After securing a loan, Sauceda opened Panadería Nuevo León in Pilsen in 1973. He’s stayed true to himself since then by sticking to traditional techniques. “We never rush the process,” he said. Panadería Nuevo León also employs several members of his family.
From crumbly, shortbread-like polvorones to the candy-sprinkled butter cookies called grageas, at Panadería Nuevo León, customers can find their favorite pan dulce staples along with some specialties, including a wide selection of gorditas, a creamy and sweet pastry with the texture of a biscuit that’s usually prepared in rural areas where fresh milk abounds and needs to be preserved. Patrons can also find regional bread like the northern-Mexican pan semita, a sweet flaky wheat roll, and a nod to the Jewish influence in northern Mexico’s gastronomy.
As the faces of Pilsen continue to change throughout the years, Sauceda has added products to his assortment to cater to a more diverse crowd. For example, a refrigerator featuring flour tortillas flavored with avocado, habanero, and jalapeño is prominently located by the check-out area. Vegan pastry options are also available.
More recently, this bakery proved its ability to straddle generations and cultures by jumping on the craze recently born in Mexico and fueled by the internet: a concha-muffin hybrid known as the manteconcha. Xiomara Casas, Sauceda’s grand-daughter, who also manages the store’s social media, remembers lines out the door when they first announced the manteconcha on Instagram. How else does Don Abel stay current with the times? The octogenarian said he will never stop baking and he “does not plan on getting old.”
Artemio Cancino, owner of Artemio’s Bakery, hails from the bread-conscious state of Guanajuato in central Mexico. Cancino opened this Lakeview bakery in 1988. His first establishment, a few miles southwest in Wicker Park, opened eight years earlier. The store is reminiscent of a panadería de barrio — the kind of place that people visit almost every day, where the staff knows you by name, and you might even run into a friend. Originally created to cater to a primarily Mexican clientele, Artemio’s Bakery has adapted and changed along with the neighborhood.
“Lakeview is different today,” says Cancino. “Many of our long-time clients have moved away, but still come back to visit. There are a lot of new customers. Many people of different backgrounds enjoy our pan dulce.”
Maybe the selection speaks directly to the make-up of this neighborhood. From the traditional orejas (ear-shaped puffed pastry) and ojo de buey (biscuit-like pastries named for their ox eye shape) to the increasingly omnipresent tres leches (a sponge cake that is soaked in three different kinds of milk) to brownies and cupcakes.
Cancino also serves regional specialties which depend on the bakers. “Some of them come from Guerrero, Puebla, or Michoacán,” explains Cancino. “They are excited to prepare their regional specialties, so from time to time we might feature them.”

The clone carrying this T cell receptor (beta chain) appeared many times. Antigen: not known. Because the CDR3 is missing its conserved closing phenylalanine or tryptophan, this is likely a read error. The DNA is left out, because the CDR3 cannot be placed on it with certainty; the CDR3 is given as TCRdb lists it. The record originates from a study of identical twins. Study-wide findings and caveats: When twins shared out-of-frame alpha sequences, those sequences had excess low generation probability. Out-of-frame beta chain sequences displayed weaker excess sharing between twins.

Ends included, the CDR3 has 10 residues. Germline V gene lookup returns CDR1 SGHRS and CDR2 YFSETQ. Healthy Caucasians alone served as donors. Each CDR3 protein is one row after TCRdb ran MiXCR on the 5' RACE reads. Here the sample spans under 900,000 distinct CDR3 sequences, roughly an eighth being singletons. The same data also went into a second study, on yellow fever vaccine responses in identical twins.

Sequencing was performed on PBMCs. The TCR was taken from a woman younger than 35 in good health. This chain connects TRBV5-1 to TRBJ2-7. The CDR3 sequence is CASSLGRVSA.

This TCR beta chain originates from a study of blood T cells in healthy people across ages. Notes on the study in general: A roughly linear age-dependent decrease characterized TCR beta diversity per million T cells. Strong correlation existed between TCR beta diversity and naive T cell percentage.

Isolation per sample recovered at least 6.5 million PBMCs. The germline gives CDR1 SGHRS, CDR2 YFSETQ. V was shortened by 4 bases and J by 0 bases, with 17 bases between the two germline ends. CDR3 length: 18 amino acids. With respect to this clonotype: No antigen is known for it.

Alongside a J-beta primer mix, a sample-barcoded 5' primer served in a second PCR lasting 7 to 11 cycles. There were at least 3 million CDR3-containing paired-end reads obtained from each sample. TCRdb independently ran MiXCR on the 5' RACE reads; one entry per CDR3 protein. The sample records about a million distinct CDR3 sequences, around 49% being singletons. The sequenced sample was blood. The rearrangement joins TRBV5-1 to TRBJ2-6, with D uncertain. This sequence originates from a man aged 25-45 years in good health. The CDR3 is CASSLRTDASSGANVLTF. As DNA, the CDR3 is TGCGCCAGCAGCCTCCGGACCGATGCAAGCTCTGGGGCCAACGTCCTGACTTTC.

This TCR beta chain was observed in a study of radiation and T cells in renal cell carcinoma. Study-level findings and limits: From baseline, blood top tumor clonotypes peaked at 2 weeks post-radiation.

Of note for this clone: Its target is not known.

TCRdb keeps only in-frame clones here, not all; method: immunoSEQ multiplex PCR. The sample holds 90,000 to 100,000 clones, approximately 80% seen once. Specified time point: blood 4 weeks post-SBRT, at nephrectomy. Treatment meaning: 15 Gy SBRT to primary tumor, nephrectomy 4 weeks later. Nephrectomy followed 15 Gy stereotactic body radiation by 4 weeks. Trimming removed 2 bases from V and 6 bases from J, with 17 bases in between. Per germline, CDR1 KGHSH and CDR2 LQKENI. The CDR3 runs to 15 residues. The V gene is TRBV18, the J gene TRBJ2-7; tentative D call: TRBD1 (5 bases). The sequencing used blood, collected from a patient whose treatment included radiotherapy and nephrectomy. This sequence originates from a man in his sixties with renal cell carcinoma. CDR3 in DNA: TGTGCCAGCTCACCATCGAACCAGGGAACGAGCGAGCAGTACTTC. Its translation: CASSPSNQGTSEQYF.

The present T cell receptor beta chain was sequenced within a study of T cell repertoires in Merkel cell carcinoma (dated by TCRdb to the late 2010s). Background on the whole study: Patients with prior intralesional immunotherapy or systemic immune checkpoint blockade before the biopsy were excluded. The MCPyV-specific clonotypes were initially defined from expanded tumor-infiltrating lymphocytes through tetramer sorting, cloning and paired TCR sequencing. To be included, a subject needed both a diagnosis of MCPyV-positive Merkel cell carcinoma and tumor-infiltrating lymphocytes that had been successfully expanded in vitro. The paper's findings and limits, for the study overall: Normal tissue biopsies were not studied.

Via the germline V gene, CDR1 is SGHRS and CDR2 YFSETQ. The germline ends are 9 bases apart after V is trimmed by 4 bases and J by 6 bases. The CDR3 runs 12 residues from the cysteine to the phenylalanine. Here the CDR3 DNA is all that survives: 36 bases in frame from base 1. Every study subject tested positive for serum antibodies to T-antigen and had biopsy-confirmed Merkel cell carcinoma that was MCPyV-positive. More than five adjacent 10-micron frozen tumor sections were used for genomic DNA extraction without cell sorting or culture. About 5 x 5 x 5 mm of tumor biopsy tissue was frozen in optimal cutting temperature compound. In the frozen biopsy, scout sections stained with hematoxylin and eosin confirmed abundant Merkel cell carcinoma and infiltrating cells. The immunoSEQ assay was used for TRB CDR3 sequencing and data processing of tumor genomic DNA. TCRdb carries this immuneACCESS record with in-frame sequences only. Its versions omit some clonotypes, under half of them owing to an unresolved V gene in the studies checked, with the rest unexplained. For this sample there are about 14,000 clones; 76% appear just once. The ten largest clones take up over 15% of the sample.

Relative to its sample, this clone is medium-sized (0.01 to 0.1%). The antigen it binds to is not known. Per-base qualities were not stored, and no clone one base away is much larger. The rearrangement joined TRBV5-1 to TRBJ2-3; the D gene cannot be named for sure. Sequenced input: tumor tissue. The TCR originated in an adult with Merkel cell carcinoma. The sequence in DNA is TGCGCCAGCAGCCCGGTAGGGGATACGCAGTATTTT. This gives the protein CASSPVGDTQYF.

Although these particular pastries might not necessarily always be available, Cancino says it is not uncommon for his team to receive special requests, particularly for a sweet roll made with brown sugar called pan de pueblo, which finds its roots in the Mexican state of Guerrero.
Also of note: Cancino sells pan de muerto, a semi-sweet bread specifically baked for Mexico’s Day of the Dead celebration. You can never find it in Mexico outside of October, but at Artemio’s Bakery it’s featured it year-round, only without the sprinkled sugar that traditionally covers it.
At Don Churro el Moro de Letran, patrons enjoy creative twists on the traditional churro, a deep-fried tube of dough sprinkled in cinnamon sugar that’s beloved in many countries. The traditional sweet is usually paired with hot chocolate. Here, they also come with a different twist: piped with fillings ranging from guava, cream cheese, or Bavarian cream to strawberry or chocolate. Churros are best enjoyed fresh and hot from the fryer. At Don Churro, they are made every hour. Hot chocolate is also available.
The origin of churros is uncertain. While some believe the pastry can be attributed to China, others argue that the roots of this delicacy can be traced to the Middle East. When it comes to Pilsen, though, it is clear that this popular treat arrived via Mexico City.
With its name, Don Churro el Moro de Letrán, pays homage to an iconic churrería located in the Mexican capital. Churros are part of the life of citadinos so much so that they have permeated language. The expression, “de puro churro”, for example, is used to speak of a fortunate or coincidental event.
But there is more hard work than luck behind this shop’s story of success. The Molinas family opened the shop in 1990. According to their matriarch, María, the family left their home in Mexico City to follow her husband, who was already in Chicago. An entrepreneur at heart, while working labor-intensive jobs, María knew she wanted to open a business. Her dream came true, but the family had to push to stay afloat. In the beginning, María would peddle the churros on her bicycle.
Fast-forward nearly three decades, and Don Churro is producing 7,000 churros a day to fulfill in-store and wholesale requests that come from Indiana and Wisconsin. Always innovating, the family developed a process to freeze churros in bulk so customers can defrost and cook them while retaining their freshly-made qualities. Don Churro fulfills orders of their frozen product from restaurants as far away as the East Coast.